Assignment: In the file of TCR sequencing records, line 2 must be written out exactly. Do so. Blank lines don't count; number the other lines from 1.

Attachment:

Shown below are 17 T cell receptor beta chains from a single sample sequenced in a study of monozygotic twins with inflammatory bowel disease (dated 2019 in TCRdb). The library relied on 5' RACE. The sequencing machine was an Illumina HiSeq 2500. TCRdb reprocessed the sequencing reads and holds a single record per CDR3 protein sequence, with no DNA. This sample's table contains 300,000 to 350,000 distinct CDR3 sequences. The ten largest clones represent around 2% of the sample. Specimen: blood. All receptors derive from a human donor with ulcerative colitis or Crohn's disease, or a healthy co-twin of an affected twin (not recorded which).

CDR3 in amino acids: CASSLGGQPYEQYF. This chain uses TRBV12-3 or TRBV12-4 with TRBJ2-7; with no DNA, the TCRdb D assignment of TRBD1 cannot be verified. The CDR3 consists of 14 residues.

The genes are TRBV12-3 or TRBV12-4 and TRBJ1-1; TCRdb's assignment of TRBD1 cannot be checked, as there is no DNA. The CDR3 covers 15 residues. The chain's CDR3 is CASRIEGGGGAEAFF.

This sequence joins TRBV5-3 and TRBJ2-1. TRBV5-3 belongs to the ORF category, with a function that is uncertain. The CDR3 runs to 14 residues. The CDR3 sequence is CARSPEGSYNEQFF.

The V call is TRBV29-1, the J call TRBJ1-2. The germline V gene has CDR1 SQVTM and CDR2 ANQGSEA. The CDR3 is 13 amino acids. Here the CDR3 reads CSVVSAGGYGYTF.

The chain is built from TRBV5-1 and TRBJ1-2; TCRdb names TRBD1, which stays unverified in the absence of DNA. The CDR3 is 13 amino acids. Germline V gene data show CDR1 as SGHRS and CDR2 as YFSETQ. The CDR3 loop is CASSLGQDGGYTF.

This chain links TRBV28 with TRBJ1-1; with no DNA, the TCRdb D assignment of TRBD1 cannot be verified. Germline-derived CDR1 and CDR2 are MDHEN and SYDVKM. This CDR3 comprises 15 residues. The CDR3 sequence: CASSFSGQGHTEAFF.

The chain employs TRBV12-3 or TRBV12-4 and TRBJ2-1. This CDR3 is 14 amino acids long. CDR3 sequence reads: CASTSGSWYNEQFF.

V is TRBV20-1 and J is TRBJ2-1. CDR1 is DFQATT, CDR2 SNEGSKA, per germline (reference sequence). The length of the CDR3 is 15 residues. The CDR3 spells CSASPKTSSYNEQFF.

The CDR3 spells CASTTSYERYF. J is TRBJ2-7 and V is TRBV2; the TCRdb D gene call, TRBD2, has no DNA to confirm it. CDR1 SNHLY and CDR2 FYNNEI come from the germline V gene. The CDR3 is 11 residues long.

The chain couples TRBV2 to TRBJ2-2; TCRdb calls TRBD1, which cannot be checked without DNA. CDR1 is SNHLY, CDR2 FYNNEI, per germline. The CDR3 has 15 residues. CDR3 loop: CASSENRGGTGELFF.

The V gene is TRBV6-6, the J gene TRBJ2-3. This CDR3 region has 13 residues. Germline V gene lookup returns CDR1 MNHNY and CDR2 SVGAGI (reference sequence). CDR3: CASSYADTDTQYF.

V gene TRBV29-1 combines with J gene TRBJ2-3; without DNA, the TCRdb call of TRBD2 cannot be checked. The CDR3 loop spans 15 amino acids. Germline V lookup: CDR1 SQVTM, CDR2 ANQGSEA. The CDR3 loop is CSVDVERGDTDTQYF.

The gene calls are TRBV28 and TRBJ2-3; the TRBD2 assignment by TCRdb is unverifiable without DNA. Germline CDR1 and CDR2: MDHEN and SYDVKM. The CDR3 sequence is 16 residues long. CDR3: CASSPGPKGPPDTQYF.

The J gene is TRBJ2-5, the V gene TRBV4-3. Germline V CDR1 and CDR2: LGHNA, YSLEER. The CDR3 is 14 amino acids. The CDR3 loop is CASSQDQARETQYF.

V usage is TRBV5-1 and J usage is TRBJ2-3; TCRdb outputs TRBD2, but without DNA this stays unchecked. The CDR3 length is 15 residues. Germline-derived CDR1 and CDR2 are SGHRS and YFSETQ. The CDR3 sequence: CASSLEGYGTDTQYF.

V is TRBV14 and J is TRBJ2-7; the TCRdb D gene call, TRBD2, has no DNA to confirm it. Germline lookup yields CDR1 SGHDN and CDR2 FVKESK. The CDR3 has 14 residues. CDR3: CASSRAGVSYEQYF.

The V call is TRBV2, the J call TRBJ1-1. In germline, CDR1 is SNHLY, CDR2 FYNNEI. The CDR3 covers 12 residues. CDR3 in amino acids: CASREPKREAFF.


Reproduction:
CDR3 in amino acids: CASSLGGQPYEQYF. This chain uses TRBV12-3 or TRBV12-4 with TRBJ2-7; with no DNA, the TCRdb D assignment of TRBD1 cannot be verified. The CDR3 consists of 14 residues.